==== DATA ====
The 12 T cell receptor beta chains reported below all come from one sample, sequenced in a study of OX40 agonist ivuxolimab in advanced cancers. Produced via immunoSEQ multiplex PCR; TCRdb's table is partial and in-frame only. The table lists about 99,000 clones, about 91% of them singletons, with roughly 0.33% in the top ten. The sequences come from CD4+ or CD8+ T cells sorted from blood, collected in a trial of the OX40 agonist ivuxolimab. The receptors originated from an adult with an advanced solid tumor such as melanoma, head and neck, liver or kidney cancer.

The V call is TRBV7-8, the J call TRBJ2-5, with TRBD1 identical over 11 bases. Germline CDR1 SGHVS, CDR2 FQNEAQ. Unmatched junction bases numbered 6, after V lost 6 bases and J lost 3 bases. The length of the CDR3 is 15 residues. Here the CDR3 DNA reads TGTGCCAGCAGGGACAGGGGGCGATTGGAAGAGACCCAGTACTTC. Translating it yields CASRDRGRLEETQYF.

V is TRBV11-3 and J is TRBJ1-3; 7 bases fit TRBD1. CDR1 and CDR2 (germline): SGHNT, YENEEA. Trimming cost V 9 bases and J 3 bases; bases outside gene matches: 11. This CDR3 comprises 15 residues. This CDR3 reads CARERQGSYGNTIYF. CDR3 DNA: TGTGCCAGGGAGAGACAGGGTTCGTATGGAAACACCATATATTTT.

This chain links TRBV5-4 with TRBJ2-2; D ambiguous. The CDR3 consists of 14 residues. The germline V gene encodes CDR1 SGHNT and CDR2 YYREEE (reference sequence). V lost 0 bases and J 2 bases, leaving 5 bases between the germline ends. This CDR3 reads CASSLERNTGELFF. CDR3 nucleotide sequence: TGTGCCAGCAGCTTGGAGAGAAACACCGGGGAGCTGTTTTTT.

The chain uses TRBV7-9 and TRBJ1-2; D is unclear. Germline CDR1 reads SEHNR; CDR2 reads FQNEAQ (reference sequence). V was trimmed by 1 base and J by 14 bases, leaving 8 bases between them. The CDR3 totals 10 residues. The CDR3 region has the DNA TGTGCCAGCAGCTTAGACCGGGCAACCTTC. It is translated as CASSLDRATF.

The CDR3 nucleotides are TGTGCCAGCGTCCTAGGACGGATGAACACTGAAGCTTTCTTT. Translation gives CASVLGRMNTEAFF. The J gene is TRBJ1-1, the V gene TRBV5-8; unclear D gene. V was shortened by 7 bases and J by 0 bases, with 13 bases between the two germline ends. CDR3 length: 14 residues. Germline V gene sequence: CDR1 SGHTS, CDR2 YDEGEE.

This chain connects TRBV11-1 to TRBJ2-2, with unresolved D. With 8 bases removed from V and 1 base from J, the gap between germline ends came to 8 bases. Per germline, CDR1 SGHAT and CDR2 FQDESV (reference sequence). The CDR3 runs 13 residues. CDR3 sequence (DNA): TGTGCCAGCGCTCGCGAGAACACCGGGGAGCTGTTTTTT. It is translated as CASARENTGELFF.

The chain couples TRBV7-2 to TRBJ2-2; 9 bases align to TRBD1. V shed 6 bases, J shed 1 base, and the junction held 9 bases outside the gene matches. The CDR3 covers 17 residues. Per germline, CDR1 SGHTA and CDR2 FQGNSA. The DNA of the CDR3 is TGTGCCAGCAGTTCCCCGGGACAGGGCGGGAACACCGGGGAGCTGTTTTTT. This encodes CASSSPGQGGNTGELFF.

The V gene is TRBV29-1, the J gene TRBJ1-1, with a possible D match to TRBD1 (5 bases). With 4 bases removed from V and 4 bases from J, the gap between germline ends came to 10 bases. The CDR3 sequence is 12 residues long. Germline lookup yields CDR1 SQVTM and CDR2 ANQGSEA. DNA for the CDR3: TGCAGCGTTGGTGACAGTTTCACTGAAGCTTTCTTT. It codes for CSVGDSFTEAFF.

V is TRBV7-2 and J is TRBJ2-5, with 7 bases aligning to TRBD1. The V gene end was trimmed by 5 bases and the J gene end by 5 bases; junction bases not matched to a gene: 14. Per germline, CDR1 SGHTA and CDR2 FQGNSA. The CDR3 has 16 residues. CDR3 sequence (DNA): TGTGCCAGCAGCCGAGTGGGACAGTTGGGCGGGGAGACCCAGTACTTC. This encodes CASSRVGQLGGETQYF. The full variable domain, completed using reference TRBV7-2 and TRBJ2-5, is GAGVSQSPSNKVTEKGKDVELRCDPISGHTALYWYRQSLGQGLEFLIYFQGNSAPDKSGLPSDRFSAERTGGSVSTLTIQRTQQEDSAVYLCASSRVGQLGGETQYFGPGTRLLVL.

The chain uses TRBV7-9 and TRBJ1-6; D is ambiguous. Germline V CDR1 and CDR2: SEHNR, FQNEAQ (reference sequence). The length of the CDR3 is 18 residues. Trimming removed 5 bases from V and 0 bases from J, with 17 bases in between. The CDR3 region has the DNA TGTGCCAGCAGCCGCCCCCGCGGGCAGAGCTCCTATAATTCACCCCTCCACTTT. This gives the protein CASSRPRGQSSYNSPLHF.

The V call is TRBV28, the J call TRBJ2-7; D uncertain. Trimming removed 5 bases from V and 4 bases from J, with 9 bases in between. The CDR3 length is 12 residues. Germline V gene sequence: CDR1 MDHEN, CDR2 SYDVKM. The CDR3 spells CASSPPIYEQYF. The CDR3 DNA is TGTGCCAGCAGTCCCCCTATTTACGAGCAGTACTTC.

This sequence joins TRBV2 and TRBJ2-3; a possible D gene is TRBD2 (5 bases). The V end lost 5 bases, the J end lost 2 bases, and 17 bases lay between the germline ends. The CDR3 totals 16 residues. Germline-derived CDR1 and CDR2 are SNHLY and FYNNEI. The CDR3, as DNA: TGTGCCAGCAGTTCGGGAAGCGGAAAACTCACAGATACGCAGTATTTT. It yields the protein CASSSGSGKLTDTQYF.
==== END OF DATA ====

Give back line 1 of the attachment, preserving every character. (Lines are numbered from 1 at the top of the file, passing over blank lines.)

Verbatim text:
The 12 T cell receptor beta chains reported below all come from one sample, sequenced in a study of OX40 agonist ivuxolimab in advanced cancers. Produced via immunoSEQ multiplex PCR; TCRdb's table is partial and in-frame only. The table lists about 99,000 clones, about 91% of them singletons, with roughly 0.33% in the top ten. The sequences come from CD4+ or CD8+ T cells sorted from blood, collected in a trial of the OX40 agonist ivuxolimab. The receptors originated from an adult with an advanced solid tumor such as melanoma, head and neck, liver or kidney cancer.